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Lockdown relaxations bring little relief to Kamala Nagar

Lockdown relaxations bring little relief to Kamala Nagar

As I walked in the streets of Kamala Nagar yesterday, the first day of lockdown 3.0, I found the experience, though unprecedented, familiar in Delhi—indeed in most parts of the country. Shutters down, near-empty streets, residents sitting in balconies, the many cars parked in the area showing signs of disuse. This didn’t surprise me; this is what happens these days; this is the new normal.

How perspectives change, and how they affect the perception! In a matter of weeks.

A year ago, quietude in this area would have amazed me. Kamala Nagar, one of the biggest markets in north Delhi, always bustles with activity and vivacity—shoppers negotiating their way, college students thronging it (it is adjacent to the main Delhi University campus), cars looking for space to park. The usual scenes in a big market.

No longer. A couple of boys are sitting desultorily at the stairs of parking-cum-shopping complex; earlier it was the central park. It has been like this the whole day, one of them tells me. Lockdown relaxations have had no effect on the market.

<img class="alignnone size-full wp-image-1718" src="https://indianarrative.com/wp-content/uploads/2020/05/kamla-market-02.jpg" alt="" />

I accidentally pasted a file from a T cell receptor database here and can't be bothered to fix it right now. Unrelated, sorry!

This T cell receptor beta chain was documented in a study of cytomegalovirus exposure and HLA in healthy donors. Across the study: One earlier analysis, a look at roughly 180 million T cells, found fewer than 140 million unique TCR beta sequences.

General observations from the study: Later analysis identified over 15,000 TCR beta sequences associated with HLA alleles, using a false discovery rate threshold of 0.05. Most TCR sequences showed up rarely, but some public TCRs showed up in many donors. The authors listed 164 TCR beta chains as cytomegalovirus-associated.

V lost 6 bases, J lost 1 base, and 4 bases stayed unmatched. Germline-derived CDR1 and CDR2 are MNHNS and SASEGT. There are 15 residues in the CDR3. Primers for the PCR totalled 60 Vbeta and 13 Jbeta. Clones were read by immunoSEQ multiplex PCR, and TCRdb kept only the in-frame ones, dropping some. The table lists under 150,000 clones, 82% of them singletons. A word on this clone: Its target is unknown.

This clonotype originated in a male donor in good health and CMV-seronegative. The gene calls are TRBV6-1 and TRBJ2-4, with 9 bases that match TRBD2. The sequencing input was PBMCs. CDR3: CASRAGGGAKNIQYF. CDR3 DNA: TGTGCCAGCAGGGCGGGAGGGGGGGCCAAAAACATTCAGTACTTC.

A vendor selling coconut water says the same thing, “All shops will remain closed. This is a commercial area.”

There are red, orange, and green zones, containment areas, hotspots—and now commercial area too? Maybe the guy doesn’t know. However, a group of men lazing around another place also says the same thing.

“No shops are allowed to be opened in the commercial area,” one of them enlightens me. “Kamala Nagar being a commercial area, it will remain shut till the end of the lockdown. Smaller shops in by-lanes are allowed, but not the main market.”

But I did see at least a bakery and a couple of grocery stores on the main road dividing Kamala Nagar with Roop Nagar. Is the main road exempted from the ‘commercial area’ category? Nobody knows.

It’s evening, around 6 p.m. The men are chatting, while keeping distance from each other. “Earlier, till yesterday, this was not possible. Police was patrolling regularly. The implementation of the lockdown has been very strict here. Now, with relaxation between 7 a.m. to 7 p.m., we can step out of our residences.”

But what about food? “That is not a problem,” Kallu, a middle-aged man, tells me. “It is distributed at nearby schools.”

And salaries? The reaction is mixed. One of them says that the workers have got the salary for April, but nobody is sure about May.

At the central parking, I meet a worker, Shravan Kumar, who works at a shop; he lives nearby. “I haven’t got the salary, but my employer has promised to pay when the shop opens.”

When it opens..